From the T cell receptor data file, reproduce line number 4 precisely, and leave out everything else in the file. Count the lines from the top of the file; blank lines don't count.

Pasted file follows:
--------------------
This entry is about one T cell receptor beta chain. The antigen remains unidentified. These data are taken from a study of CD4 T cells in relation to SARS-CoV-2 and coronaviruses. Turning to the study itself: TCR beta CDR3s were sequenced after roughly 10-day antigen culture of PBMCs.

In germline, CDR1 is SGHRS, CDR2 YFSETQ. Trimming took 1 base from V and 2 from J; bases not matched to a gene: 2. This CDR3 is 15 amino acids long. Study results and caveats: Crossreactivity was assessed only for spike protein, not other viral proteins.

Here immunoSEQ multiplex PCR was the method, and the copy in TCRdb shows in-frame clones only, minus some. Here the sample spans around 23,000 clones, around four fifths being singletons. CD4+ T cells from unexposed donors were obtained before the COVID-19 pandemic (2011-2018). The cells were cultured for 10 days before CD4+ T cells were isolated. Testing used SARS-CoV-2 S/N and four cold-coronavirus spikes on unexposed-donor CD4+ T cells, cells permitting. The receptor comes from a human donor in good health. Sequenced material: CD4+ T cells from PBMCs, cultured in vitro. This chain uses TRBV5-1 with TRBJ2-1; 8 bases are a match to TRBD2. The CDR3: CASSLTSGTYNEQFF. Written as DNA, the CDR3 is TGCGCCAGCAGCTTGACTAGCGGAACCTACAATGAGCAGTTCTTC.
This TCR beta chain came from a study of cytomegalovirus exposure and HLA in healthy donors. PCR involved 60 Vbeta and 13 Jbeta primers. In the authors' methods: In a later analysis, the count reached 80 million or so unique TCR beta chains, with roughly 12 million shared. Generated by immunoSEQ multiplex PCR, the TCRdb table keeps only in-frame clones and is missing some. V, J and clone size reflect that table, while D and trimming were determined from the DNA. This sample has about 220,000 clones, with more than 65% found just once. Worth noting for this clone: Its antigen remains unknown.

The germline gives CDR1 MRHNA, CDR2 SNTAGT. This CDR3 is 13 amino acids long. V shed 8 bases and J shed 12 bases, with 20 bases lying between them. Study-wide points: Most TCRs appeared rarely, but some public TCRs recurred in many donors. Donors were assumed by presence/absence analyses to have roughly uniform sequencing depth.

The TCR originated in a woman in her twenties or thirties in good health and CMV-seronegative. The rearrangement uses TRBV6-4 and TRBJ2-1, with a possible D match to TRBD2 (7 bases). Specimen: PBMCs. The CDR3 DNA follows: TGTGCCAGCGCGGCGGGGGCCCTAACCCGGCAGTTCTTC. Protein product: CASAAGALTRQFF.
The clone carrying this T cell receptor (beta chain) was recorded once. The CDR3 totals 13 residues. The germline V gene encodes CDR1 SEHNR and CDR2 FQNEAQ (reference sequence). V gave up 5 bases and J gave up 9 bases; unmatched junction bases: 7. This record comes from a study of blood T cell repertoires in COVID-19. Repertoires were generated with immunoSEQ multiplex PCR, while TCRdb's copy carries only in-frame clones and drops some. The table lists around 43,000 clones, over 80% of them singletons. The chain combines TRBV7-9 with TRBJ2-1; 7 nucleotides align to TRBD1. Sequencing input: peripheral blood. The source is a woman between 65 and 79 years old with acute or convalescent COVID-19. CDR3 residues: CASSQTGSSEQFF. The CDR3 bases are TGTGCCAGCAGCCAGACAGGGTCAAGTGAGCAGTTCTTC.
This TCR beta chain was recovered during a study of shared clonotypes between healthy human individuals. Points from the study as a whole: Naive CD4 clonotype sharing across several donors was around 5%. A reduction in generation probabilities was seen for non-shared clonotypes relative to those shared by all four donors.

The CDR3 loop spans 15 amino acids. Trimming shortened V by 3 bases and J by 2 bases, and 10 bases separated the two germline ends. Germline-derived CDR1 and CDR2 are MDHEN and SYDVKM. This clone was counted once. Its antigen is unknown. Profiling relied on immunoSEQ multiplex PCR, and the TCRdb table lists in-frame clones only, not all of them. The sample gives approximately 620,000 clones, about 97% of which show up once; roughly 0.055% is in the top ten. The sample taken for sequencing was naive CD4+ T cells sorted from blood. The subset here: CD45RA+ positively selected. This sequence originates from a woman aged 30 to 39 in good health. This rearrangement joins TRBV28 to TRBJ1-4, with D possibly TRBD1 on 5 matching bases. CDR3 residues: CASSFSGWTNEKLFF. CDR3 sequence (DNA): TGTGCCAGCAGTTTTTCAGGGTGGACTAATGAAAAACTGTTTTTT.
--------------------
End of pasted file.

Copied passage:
This TCR beta chain came from a study of cytomegalovirus exposure and HLA in healthy donors. PCR involved 60 Vbeta and 13 Jbeta primers. In the authors' methods: In a later analysis, the count reached 80 million or so unique TCR beta chains, with roughly 12 million shared. Generated by immunoSEQ multiplex PCR, the TCRdb table keeps only in-frame clones and is missing some. V, J and clone size reflect that table, while D and trimming were determined from the DNA. This sample has about 220,000 clones, with more than 65% found just once. Worth noting for this clone: Its antigen remains unknown.